(This is the full and complete version of this blog post. It was uploaded as incomplete this past Tuesday by accident.)
These are my personal guidelines that I follow for donation or sale of extra chicken eggs from my back yard, with reference to USDA guidelines.
Do check your state/region/country requirements – which may well supersede anything I say here, which works for where I live.
The first set pertain to eggs that get washed. The second set pertain to eggs that are not going to be washed prior to donation – and this is to assist those in countries where eggs are not washed by mandate prior to sale. Or to friends of mine who prefer to receive unwashed eggs. It is assumed that these knowledgeable friends wash theirs just prior to use! I don’t pre-wash most of my own personal-use eggs until they’re ready to be used, but there are a couple of exceptions which I will get to in this post.
- Collect the eggs from your happy hens. Place in collecting basket or apron, and bring to your kitchen.
- Sort eggs upon home arrival. Essentially clean and uncracked eggs will be reserved as gifts / donations / or potentially for sale. Cracked eggs (hairline or otherwise) must be removed from potential gifting, donating, or selling. (I look at them closely and decide if I want to eat them myself – these must go in the fridge and be cooked thoroughly within the next couple of days. I will NOT share them!) Dirty cracked eggs are immediately composted. Dirty eggs that are not cracked – these are ones that usually were laid during rainy conditions, and are mud and muck caked. If more than a slight surface dirt, I won’t sell, donate or gift those, either. Sometimes I have scrambled them and served them back to the chickens – preferably the cockerels or immature hens so they don’t associate Egg with Food! But, depending, I may eat them myself, well-cooked. (Omelets or hard boiled, or in baked goods.)
- I gather up eggs by the dozen (or half dozen), and wash them prior to my taking them to donate or sell. Follow the instructions on the liquid bottle of egg cleanser, or the instructions on the cleansing wipes. I prefer the wipes. I will use one wipe for approximately 6 eggs – and then rinse with tap-temperature water. After cleaning, which process removes the protective cuticle that surrounds the shell, I return the batch to the refrigerator until I sally out with them…. I DON”T use these products for eggs I eat myself – it is simply extra precaution for eggs you are providing to others. People who obtain unwashed eggs from you can simply wash them just prior to their eating of them.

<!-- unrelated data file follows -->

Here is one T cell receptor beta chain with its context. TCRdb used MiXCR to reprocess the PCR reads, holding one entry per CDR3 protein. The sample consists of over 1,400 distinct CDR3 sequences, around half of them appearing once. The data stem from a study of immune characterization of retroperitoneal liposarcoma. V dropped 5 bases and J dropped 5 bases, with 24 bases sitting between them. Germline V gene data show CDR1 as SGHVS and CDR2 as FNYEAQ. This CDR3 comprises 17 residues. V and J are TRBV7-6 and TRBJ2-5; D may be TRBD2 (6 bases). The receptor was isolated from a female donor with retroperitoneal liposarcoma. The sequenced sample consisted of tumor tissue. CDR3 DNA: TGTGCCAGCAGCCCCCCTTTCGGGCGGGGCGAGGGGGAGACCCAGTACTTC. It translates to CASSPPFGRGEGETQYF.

- Don’t wash any eggs you plan to incubate for growing baby chicks.
- ALWAYS refrigerate eggs after washing. ALWAYS refrigerate any cracked eggs, washed or not.
- DON’T wash your eggs and leave them out after washing. The protective cuticle that you’ve washed off (whether using just water or the products mentioned) was there to keep air and microbes from migrating into the porous structure of the egg shell.
- If you prefer not to refrigerate your eggs: Note that if you lack air conditioning and the temperatures rise into the upper 80s F (30 C or thereabouts) – chicks may start developing in the eggs (assuming you have a rooster). Refrigerate anyway or eat within a couple days. Also, if the hens are laying for you in winter in unheated coops, if they aren’t fresh-laid and you bring them inside – and condensation develops – put them in the fridge. The condensation will affect the egg coating adversely.
- (Sometimes extreme cold will lead the eggs to freezing, and they will crack with ice expansion from within. When thawed, this yields perfectly fine whites but weirdly textured yolks. Still edible, however. They just won’t scramble very well.)
The USDA specifications detail sell-by and use-by dates. Sell-by is 30 days after filling a carton of a dozen eggs – I guess this gives the egg farmer a couple days of leeway here. Use by adds 15 more days to this – 45 days total. They tend to skew conservatively on dating.
There may be different regulations in other countries. If in doubt, do the float test – eggs that float to the top should be discarded into compost (or wherever). If they simply try to float but still remain under near the bottom, they’re fine. But should be used soon.